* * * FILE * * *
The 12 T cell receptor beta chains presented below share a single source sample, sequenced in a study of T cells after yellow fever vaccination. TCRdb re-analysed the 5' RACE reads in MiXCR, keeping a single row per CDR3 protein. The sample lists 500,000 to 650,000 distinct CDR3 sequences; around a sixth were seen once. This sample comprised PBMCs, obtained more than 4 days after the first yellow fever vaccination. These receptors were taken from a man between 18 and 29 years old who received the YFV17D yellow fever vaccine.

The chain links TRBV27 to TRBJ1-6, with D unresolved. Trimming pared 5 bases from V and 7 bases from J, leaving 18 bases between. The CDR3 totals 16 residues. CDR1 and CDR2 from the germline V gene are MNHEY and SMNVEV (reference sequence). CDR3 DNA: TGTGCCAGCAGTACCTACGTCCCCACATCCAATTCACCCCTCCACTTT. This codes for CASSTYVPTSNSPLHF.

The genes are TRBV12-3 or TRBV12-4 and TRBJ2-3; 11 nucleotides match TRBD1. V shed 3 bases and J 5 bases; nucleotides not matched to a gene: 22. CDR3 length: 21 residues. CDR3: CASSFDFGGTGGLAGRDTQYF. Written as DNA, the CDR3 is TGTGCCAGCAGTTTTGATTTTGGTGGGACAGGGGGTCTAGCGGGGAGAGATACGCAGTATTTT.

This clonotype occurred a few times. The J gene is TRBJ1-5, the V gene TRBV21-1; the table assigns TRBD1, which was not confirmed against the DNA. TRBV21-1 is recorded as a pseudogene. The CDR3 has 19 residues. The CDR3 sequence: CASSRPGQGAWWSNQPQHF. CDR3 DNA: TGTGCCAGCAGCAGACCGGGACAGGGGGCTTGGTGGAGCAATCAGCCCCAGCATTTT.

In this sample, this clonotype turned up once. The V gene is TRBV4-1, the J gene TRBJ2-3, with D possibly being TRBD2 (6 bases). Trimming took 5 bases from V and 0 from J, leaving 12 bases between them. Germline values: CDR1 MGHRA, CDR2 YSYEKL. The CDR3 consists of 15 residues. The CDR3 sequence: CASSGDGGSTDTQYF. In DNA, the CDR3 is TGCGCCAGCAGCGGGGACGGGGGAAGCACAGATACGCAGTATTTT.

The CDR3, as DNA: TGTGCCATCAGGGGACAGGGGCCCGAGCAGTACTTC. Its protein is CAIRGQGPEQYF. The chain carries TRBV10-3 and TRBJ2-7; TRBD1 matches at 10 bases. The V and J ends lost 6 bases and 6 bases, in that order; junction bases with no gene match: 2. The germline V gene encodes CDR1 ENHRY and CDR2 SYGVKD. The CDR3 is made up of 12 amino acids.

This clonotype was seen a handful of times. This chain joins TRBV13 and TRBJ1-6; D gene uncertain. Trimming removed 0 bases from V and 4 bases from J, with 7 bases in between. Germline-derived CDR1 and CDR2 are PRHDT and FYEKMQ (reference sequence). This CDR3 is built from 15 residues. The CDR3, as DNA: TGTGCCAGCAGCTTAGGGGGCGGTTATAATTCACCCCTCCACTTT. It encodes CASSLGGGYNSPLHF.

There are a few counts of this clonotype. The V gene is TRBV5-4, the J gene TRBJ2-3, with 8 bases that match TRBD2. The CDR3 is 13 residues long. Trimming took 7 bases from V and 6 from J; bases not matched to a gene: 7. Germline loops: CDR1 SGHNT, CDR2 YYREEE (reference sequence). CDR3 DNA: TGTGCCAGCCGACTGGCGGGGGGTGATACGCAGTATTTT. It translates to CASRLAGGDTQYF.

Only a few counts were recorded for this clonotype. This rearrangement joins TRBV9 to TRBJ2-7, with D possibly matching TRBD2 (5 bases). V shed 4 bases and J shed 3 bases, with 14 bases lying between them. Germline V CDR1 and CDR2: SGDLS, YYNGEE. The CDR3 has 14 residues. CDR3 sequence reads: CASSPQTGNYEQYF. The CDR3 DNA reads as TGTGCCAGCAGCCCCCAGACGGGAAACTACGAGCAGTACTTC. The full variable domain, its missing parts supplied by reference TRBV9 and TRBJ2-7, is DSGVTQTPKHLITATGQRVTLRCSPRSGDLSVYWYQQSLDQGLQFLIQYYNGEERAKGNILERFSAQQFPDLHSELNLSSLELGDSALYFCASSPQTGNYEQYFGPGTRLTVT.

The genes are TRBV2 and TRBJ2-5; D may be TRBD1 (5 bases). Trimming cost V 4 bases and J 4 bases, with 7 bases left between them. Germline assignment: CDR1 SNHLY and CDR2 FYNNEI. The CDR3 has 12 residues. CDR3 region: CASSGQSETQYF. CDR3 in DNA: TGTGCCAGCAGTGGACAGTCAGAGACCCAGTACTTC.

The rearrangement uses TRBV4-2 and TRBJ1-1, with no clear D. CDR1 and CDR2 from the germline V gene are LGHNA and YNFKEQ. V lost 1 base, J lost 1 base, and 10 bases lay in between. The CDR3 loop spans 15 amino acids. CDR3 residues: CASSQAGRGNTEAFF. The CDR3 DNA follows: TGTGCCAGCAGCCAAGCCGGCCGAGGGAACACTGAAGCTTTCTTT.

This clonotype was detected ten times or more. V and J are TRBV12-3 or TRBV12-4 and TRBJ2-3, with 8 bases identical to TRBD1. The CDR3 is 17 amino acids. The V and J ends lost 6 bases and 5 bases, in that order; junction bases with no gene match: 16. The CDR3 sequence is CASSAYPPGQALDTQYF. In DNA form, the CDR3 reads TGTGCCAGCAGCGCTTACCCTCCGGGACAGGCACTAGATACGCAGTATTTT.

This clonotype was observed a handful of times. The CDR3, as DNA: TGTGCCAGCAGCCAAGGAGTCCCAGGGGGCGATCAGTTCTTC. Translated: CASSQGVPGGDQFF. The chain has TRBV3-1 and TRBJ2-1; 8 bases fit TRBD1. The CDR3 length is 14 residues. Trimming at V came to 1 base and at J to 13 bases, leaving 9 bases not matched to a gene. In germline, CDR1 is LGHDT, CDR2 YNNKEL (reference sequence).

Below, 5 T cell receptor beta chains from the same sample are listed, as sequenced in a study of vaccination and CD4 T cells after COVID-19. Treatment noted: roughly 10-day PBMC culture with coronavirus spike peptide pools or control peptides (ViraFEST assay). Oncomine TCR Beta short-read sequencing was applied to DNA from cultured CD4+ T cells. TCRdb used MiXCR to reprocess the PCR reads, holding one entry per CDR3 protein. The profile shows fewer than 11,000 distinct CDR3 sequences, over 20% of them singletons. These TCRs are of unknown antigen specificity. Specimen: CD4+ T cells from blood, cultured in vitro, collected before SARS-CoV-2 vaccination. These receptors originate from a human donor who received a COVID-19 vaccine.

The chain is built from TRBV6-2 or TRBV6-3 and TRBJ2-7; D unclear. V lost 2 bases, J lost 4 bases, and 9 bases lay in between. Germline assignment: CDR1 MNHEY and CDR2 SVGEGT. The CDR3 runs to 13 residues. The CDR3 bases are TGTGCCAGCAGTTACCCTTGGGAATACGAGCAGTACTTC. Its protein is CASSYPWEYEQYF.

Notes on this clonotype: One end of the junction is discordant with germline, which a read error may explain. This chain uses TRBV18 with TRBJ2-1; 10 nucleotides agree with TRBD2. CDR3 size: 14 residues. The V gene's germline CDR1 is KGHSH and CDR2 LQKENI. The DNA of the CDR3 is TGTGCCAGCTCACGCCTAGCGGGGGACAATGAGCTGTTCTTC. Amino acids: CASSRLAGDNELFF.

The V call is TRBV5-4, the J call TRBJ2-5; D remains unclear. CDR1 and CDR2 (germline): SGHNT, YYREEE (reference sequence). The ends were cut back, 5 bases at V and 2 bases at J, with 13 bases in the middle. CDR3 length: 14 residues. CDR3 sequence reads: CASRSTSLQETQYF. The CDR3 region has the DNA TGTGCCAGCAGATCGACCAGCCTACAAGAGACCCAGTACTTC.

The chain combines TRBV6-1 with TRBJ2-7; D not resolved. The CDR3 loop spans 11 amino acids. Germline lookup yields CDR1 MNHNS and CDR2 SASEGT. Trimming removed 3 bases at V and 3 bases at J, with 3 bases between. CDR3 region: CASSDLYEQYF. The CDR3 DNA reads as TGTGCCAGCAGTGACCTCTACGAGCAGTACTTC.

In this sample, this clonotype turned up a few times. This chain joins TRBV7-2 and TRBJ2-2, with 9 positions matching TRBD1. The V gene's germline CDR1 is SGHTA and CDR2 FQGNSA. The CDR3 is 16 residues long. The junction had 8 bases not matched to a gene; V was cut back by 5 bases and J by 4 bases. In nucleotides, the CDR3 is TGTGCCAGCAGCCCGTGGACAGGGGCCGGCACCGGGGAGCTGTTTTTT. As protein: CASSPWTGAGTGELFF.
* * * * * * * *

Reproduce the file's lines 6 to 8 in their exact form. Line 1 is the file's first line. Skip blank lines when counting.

The CDR3, as DNA: TGTGCCATCAGGGGACAGGGGCCCGAGCAGTACTTC. Its protein is CAIRGQGPEQYF. The chain carries TRBV10-3 and TRBJ2-7; TRBD1 matches at 10 bases. The V and J ends lost 6 bases and 6 bases, in that order; junction bases with no gene match: 2. The germline V gene encodes CDR1 ENHRY and CDR2 SYGVKD. The CDR3 is made up of 12 amino acids.

This clonotype was seen a handful of times. This chain joins TRBV13 and TRBJ1-6; D gene uncertain. Trimming removed 0 bases from V and 4 bases from J, with 7 bases in between. Germline-derived CDR1 and CDR2 are PRHDT and FYEKMQ (reference sequence). This CDR3 is built from 15 residues. The CDR3, as DNA: TGTGCCAGCAGCTTAGGGGGCGGTTATAATTCACCCCTCCACTTT. It encodes CASSLGGGYNSPLHF.

There are a few counts of this clonotype. The V gene is TRBV5-4, the J gene TRBJ2-3, with 8 bases that match TRBD2. The CDR3 is 13 residues long. Trimming took 7 bases from V and 6 from J; bases not matched to a gene: 7. Germline loops: CDR1 SGHNT, CDR2 YYREEE (reference sequence). CDR3 DNA: TGTGCCAGCCGACTGGCGGGGGGTGATACGCAGTATTTT. It translates to CASRLAGGDTQYF.